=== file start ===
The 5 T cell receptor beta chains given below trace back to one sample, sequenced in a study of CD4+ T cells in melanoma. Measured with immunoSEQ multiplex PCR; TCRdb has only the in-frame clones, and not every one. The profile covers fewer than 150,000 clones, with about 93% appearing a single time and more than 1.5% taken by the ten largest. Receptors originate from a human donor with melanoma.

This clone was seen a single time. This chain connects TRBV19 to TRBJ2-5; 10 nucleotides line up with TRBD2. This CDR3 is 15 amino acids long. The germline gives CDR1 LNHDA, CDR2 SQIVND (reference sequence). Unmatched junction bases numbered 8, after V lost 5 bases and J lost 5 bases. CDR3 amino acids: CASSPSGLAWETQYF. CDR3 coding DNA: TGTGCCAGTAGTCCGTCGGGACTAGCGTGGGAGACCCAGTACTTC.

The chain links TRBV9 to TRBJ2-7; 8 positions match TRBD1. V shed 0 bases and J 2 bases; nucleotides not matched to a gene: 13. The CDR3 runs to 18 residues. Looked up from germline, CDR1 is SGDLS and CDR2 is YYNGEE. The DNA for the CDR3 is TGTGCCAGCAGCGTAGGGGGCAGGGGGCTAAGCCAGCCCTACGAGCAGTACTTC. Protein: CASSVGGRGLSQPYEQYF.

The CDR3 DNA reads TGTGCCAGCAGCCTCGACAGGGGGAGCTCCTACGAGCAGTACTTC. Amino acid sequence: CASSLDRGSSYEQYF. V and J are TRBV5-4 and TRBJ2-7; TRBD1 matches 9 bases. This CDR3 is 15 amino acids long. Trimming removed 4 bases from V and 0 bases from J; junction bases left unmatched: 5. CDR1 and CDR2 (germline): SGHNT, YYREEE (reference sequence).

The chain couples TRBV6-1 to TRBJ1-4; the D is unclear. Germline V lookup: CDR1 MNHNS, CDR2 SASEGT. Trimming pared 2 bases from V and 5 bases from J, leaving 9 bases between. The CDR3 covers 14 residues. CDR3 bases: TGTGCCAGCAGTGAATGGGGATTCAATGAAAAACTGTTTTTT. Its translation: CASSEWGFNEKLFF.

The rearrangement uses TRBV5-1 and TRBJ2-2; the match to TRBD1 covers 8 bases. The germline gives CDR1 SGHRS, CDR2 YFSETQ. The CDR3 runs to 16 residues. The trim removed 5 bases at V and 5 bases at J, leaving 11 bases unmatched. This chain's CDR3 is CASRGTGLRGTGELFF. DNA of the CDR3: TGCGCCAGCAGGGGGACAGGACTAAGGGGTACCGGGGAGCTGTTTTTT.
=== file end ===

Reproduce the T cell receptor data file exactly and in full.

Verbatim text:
The 5 T cell receptor beta chains given below trace back to one sample, sequenced in a study of CD4+ T cells in melanoma. Measured with immunoSEQ multiplex PCR; TCRdb has only the in-frame clones, and not every one. The profile covers fewer than 150,000 clones, with about 93% appearing a single time and more than 1.5% taken by the ten largest. Receptors originate from a human donor with melanoma.

This clone was seen a single time. This chain connects TRBV19 to TRBJ2-5; 10 nucleotides line up with TRBD2. This CDR3 is 15 amino acids long. The germline gives CDR1 LNHDA, CDR2 SQIVND (reference sequence). Unmatched junction bases numbered 8, after V lost 5 bases and J lost 5 bases. CDR3 amino acids: CASSPSGLAWETQYF. CDR3 coding DNA: TGTGCCAGTAGTCCGTCGGGACTAGCGTGGGAGACCCAGTACTTC.

The chain links TRBV9 to TRBJ2-7; 8 positions match TRBD1. V shed 0 bases and J 2 bases; nucleotides not matched to a gene: 13. The CDR3 runs to 18 residues. Looked up from germline, CDR1 is SGDLS and CDR2 is YYNGEE. The DNA for the CDR3 is TGTGCCAGCAGCGTAGGGGGCAGGGGGCTAAGCCAGCCCTACGAGCAGTACTTC. Protein: CASSVGGRGLSQPYEQYF.

The CDR3 DNA reads TGTGCCAGCAGCCTCGACAGGGGGAGCTCCTACGAGCAGTACTTC. Amino acid sequence: CASSLDRGSSYEQYF. V and J are TRBV5-4 and TRBJ2-7; TRBD1 matches 9 bases. This CDR3 is 15 amino acids long. Trimming removed 4 bases from V and 0 bases from J; junction bases left unmatched: 5. CDR1 and CDR2 (germline): SGHNT, YYREEE (reference sequence).

The chain couples TRBV6-1 to TRBJ1-4; the D is unclear. Germline V lookup: CDR1 MNHNS, CDR2 SASEGT. Trimming pared 2 bases from V and 5 bases from J, leaving 9 bases between. The CDR3 covers 14 residues. CDR3 bases: TGTGCCAGCAGTGAATGGGGATTCAATGAAAAACTGTTTTTT. Its translation: CASSEWGFNEKLFF.

The rearrangement uses TRBV5-1 and TRBJ2-2; the match to TRBD1 covers 8 bases. The germline gives CDR1 SGHRS, CDR2 YFSETQ. The CDR3 runs to 16 residues. The trim removed 5 bases at V and 5 bases at J, leaving 11 bases unmatched. This chain's CDR3 is CASRGTGLRGTGELFF. DNA of the CDR3: TGCGCCAGCAGGGGGACAGGACTAAGGGGTACCGGGGAGCTGTTTTTT.